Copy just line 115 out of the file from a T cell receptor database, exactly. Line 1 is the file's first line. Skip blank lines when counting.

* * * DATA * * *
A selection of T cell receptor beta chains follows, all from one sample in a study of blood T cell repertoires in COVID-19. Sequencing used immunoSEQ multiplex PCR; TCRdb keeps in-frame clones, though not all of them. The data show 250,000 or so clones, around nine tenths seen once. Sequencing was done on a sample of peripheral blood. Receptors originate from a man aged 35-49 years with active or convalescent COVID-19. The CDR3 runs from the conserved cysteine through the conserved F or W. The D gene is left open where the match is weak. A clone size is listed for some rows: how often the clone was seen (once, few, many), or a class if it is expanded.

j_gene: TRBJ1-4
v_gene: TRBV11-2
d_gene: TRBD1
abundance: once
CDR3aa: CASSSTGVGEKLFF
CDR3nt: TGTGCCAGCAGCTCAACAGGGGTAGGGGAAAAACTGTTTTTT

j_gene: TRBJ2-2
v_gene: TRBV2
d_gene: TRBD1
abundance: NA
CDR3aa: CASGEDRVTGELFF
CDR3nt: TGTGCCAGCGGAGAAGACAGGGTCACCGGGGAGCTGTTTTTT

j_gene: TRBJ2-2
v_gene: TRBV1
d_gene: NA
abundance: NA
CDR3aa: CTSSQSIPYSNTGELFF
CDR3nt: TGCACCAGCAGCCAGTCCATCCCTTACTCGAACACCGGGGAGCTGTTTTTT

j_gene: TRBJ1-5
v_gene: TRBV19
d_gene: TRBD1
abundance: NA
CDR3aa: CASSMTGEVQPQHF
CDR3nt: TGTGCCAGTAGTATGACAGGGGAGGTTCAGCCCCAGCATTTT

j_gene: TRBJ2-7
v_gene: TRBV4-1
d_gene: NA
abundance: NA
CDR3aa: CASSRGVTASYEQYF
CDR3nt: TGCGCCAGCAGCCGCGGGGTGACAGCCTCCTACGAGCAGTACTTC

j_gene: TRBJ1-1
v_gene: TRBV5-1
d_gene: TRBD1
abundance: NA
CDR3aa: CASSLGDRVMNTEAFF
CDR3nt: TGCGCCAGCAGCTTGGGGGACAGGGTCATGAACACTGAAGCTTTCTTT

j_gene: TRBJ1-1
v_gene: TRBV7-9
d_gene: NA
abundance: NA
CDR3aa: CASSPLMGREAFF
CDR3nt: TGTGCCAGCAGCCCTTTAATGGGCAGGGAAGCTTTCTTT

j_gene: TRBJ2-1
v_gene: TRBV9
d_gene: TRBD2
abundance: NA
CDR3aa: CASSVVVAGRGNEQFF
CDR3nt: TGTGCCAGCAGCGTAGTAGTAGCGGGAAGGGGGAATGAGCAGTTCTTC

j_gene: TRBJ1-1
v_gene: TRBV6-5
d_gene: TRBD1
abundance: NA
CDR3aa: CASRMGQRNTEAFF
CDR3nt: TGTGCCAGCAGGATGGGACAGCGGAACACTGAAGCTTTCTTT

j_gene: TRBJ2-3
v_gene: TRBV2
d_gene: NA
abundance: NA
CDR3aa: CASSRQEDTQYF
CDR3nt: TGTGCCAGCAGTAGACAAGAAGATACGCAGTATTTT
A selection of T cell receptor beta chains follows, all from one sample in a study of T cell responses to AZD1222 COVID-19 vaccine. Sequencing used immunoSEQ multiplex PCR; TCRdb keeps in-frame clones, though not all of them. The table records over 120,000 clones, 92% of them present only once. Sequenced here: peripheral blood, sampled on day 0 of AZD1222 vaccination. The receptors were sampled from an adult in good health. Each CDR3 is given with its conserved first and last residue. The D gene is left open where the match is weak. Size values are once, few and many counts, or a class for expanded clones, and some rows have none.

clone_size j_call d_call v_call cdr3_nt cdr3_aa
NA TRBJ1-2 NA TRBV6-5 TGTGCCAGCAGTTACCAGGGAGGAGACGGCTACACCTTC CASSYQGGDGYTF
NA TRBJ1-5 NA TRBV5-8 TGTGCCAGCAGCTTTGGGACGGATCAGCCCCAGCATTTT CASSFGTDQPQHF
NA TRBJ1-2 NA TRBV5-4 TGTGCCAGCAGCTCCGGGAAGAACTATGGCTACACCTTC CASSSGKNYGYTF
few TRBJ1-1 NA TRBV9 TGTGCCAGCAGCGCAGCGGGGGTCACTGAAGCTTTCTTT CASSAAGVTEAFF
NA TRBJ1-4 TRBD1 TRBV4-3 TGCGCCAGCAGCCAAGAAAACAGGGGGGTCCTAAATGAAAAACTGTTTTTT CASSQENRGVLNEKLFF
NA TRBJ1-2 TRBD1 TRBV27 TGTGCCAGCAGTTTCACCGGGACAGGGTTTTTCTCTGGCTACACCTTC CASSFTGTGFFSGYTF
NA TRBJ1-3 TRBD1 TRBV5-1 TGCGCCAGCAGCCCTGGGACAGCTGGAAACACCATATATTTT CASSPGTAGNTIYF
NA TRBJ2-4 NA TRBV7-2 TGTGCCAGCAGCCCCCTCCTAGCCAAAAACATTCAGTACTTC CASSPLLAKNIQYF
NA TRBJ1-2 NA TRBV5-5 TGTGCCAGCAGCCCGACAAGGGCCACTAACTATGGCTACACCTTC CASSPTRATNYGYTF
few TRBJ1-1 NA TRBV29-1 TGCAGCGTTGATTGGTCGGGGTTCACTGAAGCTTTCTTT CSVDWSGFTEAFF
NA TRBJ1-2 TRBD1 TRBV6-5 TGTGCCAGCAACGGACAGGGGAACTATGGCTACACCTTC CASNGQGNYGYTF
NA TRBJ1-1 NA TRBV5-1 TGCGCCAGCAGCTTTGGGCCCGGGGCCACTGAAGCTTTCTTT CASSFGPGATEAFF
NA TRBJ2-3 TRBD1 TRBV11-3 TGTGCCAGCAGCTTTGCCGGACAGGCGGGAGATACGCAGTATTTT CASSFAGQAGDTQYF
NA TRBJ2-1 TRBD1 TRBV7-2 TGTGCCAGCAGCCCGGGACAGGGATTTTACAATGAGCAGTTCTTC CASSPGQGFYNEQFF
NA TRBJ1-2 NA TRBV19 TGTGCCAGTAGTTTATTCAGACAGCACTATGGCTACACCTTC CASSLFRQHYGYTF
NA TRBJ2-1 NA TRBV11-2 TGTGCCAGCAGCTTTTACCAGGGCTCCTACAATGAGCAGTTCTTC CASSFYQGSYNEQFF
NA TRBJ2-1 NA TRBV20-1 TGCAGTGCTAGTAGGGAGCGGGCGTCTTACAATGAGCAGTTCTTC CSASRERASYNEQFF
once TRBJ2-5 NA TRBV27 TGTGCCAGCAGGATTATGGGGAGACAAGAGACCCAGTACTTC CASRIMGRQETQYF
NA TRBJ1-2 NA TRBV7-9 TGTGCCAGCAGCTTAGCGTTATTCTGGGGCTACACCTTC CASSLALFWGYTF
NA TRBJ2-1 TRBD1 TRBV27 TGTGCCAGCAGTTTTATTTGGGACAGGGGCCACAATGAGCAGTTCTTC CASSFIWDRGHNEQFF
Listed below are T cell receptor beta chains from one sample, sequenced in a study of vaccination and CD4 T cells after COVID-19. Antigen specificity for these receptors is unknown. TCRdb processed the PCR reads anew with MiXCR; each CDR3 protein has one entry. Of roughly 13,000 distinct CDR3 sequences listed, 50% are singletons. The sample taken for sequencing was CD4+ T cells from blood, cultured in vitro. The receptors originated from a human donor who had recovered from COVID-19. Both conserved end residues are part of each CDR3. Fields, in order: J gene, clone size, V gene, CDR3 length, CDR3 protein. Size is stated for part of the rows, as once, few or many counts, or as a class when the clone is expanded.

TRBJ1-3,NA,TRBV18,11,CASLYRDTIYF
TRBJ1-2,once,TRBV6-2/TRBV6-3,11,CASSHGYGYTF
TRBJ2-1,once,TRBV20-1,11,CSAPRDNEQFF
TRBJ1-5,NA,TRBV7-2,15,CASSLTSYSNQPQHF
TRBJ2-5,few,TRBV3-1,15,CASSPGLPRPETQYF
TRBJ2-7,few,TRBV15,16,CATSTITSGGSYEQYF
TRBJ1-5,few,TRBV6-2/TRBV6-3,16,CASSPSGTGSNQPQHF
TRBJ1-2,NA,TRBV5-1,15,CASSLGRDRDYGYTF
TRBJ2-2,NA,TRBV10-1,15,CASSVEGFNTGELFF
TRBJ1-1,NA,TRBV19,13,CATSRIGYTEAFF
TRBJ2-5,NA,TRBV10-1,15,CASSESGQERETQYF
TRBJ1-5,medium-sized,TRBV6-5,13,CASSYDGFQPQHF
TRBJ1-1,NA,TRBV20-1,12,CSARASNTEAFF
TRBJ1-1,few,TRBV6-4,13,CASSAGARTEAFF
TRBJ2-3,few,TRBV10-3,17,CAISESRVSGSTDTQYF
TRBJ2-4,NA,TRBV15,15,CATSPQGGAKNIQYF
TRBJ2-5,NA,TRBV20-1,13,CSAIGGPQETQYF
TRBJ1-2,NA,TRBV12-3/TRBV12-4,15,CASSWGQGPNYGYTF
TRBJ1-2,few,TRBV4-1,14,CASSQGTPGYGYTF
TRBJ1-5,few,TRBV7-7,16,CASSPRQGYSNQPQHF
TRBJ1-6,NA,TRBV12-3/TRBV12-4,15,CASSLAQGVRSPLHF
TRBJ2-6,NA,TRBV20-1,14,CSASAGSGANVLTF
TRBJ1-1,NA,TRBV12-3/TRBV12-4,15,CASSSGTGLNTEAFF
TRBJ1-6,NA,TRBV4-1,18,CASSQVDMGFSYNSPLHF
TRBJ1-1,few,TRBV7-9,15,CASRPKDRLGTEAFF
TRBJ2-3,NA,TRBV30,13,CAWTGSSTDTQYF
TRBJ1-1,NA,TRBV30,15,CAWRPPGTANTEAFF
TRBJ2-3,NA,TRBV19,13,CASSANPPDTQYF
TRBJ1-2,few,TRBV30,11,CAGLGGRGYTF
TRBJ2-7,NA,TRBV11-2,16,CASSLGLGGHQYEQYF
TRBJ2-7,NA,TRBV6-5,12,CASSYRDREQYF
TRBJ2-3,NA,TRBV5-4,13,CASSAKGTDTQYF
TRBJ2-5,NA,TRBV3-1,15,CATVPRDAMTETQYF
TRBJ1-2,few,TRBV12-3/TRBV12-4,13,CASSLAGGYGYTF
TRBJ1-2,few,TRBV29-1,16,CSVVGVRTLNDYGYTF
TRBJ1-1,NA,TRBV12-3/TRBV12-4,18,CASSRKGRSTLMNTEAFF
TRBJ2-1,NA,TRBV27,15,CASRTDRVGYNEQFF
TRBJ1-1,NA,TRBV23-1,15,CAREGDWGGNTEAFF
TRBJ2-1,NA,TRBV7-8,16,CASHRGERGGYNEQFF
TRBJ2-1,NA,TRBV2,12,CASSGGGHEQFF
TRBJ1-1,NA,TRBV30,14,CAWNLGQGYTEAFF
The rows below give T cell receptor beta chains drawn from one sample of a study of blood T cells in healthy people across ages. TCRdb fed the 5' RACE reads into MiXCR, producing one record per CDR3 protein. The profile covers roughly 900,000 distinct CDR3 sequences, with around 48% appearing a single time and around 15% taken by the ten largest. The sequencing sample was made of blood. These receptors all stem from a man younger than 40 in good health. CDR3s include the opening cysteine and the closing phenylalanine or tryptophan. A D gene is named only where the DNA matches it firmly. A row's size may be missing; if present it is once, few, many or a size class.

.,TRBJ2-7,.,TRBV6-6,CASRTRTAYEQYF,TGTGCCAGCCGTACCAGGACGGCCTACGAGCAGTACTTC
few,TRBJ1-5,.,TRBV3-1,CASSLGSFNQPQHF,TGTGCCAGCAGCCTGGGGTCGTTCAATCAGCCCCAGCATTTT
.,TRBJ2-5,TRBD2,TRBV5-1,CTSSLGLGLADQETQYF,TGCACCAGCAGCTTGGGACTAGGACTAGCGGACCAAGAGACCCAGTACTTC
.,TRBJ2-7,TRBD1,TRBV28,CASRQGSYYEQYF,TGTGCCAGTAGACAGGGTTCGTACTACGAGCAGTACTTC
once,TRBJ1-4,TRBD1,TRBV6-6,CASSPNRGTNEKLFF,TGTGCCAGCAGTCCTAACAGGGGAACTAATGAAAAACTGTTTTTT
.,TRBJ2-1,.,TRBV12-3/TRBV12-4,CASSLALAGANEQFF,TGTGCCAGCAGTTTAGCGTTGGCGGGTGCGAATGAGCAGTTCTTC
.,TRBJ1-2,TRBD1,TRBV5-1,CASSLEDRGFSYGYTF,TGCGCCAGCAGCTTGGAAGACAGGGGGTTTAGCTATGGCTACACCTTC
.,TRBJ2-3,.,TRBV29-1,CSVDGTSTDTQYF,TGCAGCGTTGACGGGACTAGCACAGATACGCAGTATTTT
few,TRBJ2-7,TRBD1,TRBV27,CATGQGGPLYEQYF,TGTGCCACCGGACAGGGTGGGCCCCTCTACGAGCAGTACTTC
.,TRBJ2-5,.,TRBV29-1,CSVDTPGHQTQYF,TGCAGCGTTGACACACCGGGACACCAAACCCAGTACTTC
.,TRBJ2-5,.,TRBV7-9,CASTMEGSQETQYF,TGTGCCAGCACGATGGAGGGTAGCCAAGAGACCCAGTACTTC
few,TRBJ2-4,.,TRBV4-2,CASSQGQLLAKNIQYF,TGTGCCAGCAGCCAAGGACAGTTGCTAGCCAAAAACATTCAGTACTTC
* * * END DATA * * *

TRBJ2-7,NA,TRBV6-5,12,CASSYRDREQYF